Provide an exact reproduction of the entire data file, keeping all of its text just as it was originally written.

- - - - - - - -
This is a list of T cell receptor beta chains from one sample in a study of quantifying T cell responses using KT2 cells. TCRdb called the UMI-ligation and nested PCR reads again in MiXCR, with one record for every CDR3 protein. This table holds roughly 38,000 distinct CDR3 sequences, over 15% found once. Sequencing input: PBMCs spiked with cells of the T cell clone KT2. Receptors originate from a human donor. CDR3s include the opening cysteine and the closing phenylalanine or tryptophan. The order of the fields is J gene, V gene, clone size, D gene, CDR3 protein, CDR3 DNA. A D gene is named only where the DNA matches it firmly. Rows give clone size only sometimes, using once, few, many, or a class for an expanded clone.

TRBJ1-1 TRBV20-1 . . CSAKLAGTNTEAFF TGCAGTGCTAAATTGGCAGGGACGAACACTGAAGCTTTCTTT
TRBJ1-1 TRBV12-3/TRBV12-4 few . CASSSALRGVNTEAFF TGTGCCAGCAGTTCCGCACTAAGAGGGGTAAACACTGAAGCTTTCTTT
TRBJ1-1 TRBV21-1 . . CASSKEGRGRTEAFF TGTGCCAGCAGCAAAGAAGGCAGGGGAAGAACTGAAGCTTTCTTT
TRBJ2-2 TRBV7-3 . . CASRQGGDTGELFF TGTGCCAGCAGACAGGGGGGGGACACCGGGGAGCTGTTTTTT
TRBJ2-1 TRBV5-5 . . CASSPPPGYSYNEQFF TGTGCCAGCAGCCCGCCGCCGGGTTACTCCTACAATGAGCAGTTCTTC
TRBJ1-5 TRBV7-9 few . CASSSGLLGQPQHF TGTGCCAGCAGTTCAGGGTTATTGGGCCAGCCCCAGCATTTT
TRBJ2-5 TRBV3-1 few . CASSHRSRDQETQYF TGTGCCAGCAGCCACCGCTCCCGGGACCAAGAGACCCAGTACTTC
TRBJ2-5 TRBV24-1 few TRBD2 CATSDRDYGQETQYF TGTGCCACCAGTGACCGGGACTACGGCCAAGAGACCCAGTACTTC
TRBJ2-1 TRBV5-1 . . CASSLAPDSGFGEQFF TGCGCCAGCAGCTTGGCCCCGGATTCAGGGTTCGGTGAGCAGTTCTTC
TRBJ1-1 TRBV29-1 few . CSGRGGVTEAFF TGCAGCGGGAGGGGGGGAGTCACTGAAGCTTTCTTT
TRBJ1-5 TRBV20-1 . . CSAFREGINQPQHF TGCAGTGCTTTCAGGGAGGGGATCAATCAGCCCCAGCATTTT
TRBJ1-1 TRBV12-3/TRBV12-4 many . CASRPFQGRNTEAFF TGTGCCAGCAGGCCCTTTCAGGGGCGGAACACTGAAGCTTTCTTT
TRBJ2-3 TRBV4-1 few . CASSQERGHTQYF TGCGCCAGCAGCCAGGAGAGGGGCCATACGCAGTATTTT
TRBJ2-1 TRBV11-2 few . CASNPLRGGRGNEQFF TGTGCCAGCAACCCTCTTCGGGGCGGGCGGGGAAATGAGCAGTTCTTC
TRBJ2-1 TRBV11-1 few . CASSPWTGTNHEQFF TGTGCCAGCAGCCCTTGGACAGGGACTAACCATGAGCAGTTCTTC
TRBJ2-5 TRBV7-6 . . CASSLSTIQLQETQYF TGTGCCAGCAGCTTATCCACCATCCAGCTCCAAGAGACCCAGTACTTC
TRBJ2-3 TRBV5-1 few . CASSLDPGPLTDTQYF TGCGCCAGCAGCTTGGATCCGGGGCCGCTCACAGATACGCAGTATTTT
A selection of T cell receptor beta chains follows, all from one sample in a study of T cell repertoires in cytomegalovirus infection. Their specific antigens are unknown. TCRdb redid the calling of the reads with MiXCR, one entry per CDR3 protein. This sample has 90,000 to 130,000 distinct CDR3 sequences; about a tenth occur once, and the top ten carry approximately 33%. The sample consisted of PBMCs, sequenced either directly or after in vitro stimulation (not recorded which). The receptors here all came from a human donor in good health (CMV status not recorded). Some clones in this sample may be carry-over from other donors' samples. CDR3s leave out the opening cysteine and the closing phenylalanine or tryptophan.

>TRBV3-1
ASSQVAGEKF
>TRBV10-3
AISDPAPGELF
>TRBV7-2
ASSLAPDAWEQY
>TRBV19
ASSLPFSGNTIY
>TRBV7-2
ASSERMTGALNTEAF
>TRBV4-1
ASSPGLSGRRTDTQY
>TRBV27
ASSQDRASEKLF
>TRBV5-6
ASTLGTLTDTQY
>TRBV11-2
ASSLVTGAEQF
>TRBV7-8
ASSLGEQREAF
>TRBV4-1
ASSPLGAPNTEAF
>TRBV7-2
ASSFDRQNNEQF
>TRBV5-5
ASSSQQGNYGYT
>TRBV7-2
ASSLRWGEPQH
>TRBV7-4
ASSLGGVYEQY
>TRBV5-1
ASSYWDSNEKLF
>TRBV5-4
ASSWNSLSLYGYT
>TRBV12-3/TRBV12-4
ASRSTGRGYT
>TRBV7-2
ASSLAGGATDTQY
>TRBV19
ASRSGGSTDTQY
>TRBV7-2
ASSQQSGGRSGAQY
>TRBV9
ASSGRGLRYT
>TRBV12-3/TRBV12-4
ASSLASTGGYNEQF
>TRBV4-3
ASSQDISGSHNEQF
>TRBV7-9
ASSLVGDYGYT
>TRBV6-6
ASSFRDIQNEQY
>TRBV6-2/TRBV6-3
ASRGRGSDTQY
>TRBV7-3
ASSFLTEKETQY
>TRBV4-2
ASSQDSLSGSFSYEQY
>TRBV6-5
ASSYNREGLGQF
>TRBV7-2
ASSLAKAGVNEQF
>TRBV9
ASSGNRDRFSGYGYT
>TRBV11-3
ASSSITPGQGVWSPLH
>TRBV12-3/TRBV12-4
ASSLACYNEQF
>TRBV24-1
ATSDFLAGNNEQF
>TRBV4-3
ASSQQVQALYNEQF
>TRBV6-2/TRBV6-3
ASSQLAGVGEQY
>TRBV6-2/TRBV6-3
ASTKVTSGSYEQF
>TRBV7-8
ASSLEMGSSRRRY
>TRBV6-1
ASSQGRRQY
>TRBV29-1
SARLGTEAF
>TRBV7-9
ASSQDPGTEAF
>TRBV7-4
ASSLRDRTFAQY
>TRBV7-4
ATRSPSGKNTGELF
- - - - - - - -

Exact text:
This is a list of T cell receptor beta chains from one sample in a study of quantifying T cell responses using KT2 cells. TCRdb called the UMI-ligation and nested PCR reads again in MiXCR, with one record for every CDR3 protein. This table holds roughly 38,000 distinct CDR3 sequences, over 15% found once. Sequencing input: PBMCs spiked with cells of the T cell clone KT2. Receptors originate from a human donor. CDR3s include the opening cysteine and the closing phenylalanine or tryptophan. The order of the fields is J gene, V gene, clone size, D gene, CDR3 protein, CDR3 DNA. A D gene is named only where the DNA matches it firmly. Rows give clone size only sometimes, using once, few, many, or a class for an expanded clone.

TRBJ1-1 TRBV20-1 . . CSAKLAGTNTEAFF TGCAGTGCTAAATTGGCAGGGACGAACACTGAAGCTTTCTTT
TRBJ1-1 TRBV12-3/TRBV12-4 few . CASSSALRGVNTEAFF TGTGCCAGCAGTTCCGCACTAAGAGGGGTAAACACTGAAGCTTTCTTT
TRBJ1-1 TRBV21-1 . . CASSKEGRGRTEAFF TGTGCCAGCAGCAAAGAAGGCAGGGGAAGAACTGAAGCTTTCTTT
TRBJ2-2 TRBV7-3 . . CASRQGGDTGELFF TGTGCCAGCAGACAGGGGGGGGACACCGGGGAGCTGTTTTTT
TRBJ2-1 TRBV5-5 . . CASSPPPGYSYNEQFF TGTGCCAGCAGCCCGCCGCCGGGTTACTCCTACAATGAGCAGTTCTTC
TRBJ1-5 TRBV7-9 few . CASSSGLLGQPQHF TGTGCCAGCAGTTCAGGGTTATTGGGCCAGCCCCAGCATTTT
TRBJ2-5 TRBV3-1 few . CASSHRSRDQETQYF TGTGCCAGCAGCCACCGCTCCCGGGACCAAGAGACCCAGTACTTC
TRBJ2-5 TRBV24-1 few TRBD2 CATSDRDYGQETQYF TGTGCCACCAGTGACCGGGACTACGGCCAAGAGACCCAGTACTTC
TRBJ2-1 TRBV5-1 . . CASSLAPDSGFGEQFF TGCGCCAGCAGCTTGGCCCCGGATTCAGGGTTCGGTGAGCAGTTCTTC
TRBJ1-1 TRBV29-1 few . CSGRGGVTEAFF TGCAGCGGGAGGGGGGGAGTCACTGAAGCTTTCTTT
TRBJ1-5 TRBV20-1 . . CSAFREGINQPQHF TGCAGTGCTTTCAGGGAGGGGATCAATCAGCCCCAGCATTTT
TRBJ1-1 TRBV12-3/TRBV12-4 many . CASRPFQGRNTEAFF TGTGCCAGCAGGCCCTTTCAGGGGCGGAACACTGAAGCTTTCTTT
TRBJ2-3 TRBV4-1 few . CASSQERGHTQYF TGCGCCAGCAGCCAGGAGAGGGGCCATACGCAGTATTTT
TRBJ2-1 TRBV11-2 few . CASNPLRGGRGNEQFF TGTGCCAGCAACCCTCTTCGGGGCGGGCGGGGAAATGAGCAGTTCTTC
TRBJ2-1 TRBV11-1 few . CASSPWTGTNHEQFF TGTGCCAGCAGCCCTTGGACAGGGACTAACCATGAGCAGTTCTTC
TRBJ2-5 TRBV7-6 . . CASSLSTIQLQETQYF TGTGCCAGCAGCTTATCCACCATCCAGCTCCAAGAGACCCAGTACTTC
TRBJ2-3 TRBV5-1 few . CASSLDPGPLTDTQYF TGCGCCAGCAGCTTGGATCCGGGGCCGCTCACAGATACGCAGTATTTT
A selection of T cell receptor beta chains follows, all from one sample in a study of T cell repertoires in cytomegalovirus infection. Their specific antigens are unknown. TCRdb redid the calling of the reads with MiXCR, one entry per CDR3 protein. This sample has 90,000 to 130,000 distinct CDR3 sequences; about a tenth occur once, and the top ten carry approximately 33%. The sample consisted of PBMCs, sequenced either directly or after in vitro stimulation (not recorded which). The receptors here all came from a human donor in good health (CMV status not recorded). Some clones in this sample may be carry-over from other donors' samples. CDR3s leave out the opening cysteine and the closing phenylalanine or tryptophan.

>TRBV3-1
ASSQVAGEKF
>TRBV10-3
AISDPAPGELF
>TRBV7-2
ASSLAPDAWEQY
>TRBV19
ASSLPFSGNTIY
>TRBV7-2
ASSERMTGALNTEAF
>TRBV4-1
ASSPGLSGRRTDTQY
>TRBV27
ASSQDRASEKLF
>TRBV5-6
ASTLGTLTDTQY
>TRBV11-2
ASSLVTGAEQF
>TRBV7-8
ASSLGEQREAF
>TRBV4-1
ASSPLGAPNTEAF
>TRBV7-2
ASSFDRQNNEQF
>TRBV5-5
ASSSQQGNYGYT
>TRBV7-2
ASSLRWGEPQH
>TRBV7-4
ASSLGGVYEQY
>TRBV5-1
ASSYWDSNEKLF
>TRBV5-4
ASSWNSLSLYGYT
>TRBV12-3/TRBV12-4
ASRSTGRGYT
>TRBV7-2
ASSLAGGATDTQY
>TRBV19
ASRSGGSTDTQY
>TRBV7-2
ASSQQSGGRSGAQY
>TRBV9
ASSGRGLRYT
>TRBV12-3/TRBV12-4
ASSLASTGGYNEQF
>TRBV4-3
ASSQDISGSHNEQF
>TRBV7-9
ASSLVGDYGYT
>TRBV6-6
ASSFRDIQNEQY
>TRBV6-2/TRBV6-3
ASRGRGSDTQY
>TRBV7-3
ASSFLTEKETQY
>TRBV4-2
ASSQDSLSGSFSYEQY
>TRBV6-5
ASSYNREGLGQF
>TRBV7-2
ASSLAKAGVNEQF
>TRBV9
ASSGNRDRFSGYGYT
>TRBV11-3
ASSSITPGQGVWSPLH
>TRBV12-3/TRBV12-4
ASSLACYNEQF
>TRBV24-1
ATSDFLAGNNEQF
>TRBV4-3
ASSQQVQALYNEQF
>TRBV6-2/TRBV6-3
ASSQLAGVGEQY
>TRBV6-2/TRBV6-3
ASTKVTSGSYEQF
>TRBV7-8
ASSLEMGSSRRRY
>TRBV6-1
ASSQGRRQY
>TRBV29-1
SARLGTEAF
>TRBV7-9
ASSQDPGTEAF
>TRBV7-4
ASSLRDRTFAQY
>TRBV7-4
ATRSPSGKNTGELF